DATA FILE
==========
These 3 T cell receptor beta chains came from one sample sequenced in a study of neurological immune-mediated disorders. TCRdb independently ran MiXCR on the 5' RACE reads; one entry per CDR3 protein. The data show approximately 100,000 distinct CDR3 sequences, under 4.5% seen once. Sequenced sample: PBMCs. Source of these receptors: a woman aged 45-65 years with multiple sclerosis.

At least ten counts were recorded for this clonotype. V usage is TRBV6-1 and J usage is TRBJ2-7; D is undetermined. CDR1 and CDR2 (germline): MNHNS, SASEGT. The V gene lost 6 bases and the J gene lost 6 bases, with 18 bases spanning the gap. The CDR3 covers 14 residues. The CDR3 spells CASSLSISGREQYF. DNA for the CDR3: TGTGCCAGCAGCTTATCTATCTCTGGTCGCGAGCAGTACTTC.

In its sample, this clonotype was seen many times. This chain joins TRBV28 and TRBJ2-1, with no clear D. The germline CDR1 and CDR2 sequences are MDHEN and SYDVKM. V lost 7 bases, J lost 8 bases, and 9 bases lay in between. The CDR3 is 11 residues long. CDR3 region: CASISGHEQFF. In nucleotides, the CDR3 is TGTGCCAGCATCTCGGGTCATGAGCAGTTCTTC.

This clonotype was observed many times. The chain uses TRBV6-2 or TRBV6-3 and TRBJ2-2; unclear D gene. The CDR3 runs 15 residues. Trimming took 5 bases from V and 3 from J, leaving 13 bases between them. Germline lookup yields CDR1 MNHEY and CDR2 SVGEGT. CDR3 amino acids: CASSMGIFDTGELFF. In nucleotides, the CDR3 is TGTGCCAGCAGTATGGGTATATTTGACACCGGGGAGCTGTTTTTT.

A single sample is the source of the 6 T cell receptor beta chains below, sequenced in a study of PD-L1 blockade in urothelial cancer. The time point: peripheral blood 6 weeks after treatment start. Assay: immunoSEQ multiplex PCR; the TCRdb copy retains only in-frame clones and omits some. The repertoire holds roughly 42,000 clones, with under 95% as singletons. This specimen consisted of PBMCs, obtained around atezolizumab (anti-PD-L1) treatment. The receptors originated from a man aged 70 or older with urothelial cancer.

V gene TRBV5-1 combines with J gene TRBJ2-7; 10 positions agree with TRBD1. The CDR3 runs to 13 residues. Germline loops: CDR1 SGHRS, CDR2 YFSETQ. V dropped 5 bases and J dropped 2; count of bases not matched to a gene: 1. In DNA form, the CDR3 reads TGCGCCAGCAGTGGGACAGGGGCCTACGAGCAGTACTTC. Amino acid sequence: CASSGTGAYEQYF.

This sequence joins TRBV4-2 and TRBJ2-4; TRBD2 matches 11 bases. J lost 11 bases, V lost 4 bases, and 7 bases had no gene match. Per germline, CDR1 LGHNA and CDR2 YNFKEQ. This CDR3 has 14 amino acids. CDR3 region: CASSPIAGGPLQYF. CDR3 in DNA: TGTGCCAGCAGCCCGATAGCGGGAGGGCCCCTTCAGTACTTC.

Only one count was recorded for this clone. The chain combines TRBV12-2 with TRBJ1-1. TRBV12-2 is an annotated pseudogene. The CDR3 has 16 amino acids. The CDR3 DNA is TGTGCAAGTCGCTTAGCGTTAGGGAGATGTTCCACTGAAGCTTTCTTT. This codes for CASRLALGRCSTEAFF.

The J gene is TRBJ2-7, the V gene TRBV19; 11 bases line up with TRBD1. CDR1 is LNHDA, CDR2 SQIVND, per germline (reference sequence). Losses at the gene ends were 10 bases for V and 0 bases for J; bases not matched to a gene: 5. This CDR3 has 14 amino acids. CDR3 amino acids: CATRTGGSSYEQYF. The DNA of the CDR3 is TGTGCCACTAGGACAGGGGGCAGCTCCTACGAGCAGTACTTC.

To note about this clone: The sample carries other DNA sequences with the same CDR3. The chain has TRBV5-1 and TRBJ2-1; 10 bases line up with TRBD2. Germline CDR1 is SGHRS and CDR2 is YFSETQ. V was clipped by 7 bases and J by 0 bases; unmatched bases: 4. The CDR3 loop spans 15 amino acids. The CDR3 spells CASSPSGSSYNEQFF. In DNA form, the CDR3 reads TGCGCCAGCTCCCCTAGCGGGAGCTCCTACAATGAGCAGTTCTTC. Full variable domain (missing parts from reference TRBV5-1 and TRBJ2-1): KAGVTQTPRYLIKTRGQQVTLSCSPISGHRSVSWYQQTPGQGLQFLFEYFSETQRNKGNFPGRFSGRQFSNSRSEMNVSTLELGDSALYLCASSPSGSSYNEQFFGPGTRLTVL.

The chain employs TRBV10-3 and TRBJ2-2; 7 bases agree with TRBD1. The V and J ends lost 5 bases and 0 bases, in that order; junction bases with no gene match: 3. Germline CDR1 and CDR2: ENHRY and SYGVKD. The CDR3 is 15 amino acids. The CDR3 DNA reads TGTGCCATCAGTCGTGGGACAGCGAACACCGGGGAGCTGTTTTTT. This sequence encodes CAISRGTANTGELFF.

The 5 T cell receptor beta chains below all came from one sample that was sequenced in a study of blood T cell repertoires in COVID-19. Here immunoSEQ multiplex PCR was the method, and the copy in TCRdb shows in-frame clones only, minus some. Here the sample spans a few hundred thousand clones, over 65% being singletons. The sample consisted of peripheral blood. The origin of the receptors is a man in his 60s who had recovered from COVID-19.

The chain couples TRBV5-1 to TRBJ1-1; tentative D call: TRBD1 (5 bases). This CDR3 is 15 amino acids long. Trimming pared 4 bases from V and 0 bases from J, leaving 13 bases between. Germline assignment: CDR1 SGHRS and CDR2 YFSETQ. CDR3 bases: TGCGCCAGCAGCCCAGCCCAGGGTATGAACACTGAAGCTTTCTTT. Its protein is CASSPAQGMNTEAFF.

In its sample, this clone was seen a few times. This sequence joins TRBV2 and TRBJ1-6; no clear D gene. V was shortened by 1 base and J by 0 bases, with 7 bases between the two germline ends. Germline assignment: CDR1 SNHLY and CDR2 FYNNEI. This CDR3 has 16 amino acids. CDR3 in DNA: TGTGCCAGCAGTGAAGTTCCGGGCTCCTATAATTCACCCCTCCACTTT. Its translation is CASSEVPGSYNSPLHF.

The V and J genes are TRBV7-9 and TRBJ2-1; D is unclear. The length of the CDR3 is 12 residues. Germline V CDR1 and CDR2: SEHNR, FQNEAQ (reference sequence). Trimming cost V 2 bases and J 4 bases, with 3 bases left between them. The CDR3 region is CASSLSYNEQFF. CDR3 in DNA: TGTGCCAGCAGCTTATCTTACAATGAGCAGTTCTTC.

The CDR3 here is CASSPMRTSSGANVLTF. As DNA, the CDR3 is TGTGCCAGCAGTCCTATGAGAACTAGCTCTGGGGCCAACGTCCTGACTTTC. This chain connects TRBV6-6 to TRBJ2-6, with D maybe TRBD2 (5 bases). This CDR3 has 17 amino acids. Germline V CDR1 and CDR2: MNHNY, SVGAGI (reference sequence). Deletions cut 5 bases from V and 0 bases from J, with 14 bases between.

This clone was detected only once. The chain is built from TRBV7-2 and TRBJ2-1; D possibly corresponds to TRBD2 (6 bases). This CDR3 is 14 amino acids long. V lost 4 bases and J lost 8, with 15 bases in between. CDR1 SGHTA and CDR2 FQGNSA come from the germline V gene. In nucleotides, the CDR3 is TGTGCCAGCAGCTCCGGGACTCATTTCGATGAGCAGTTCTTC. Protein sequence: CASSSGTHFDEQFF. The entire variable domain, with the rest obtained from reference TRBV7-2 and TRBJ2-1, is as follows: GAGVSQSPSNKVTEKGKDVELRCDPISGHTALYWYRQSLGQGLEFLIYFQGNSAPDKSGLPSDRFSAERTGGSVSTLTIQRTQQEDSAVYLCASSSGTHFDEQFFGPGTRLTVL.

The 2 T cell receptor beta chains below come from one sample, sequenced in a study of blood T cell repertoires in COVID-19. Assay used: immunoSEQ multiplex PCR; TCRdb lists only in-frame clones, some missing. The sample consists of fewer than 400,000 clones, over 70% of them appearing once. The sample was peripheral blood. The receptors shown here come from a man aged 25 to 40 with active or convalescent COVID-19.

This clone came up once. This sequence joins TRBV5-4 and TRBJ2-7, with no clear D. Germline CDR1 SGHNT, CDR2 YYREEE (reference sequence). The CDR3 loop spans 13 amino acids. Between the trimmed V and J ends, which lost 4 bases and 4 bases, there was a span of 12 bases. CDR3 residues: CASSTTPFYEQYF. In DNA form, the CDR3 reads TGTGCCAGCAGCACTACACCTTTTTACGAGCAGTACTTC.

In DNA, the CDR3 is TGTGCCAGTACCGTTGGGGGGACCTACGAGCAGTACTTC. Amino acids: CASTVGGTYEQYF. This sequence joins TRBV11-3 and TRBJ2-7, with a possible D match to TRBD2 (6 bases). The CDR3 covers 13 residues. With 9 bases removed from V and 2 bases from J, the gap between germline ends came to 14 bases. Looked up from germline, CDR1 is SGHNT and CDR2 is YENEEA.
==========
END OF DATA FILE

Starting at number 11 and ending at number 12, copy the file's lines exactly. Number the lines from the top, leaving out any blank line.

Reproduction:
The chain employs TRBV10-3 and TRBJ2-2; 7 bases agree with TRBD1. The V and J ends lost 5 bases and 0 bases, in that order; junction bases with no gene match: 3. Germline CDR1 and CDR2: ENHRY and SYGVKD. The CDR3 is 15 amino acids. The CDR3 DNA reads TGTGCCATCAGTCGTGGGACAGCGAACACCGGGGAGCTGTTTTTT. This sequence encodes CAISRGTANTGELFF.

The 5 T cell receptor beta chains below all came from one sample that was sequenced in a study of blood T cell repertoires in COVID-19. Here immunoSEQ multiplex PCR was the method, and the copy in TCRdb shows in-frame clones only, minus some. Here the sample spans a few hundred thousand clones, over 65% being singletons. The sample consisted of peripheral blood. The origin of the receptors is a man in his 60s who had recovered from COVID-19.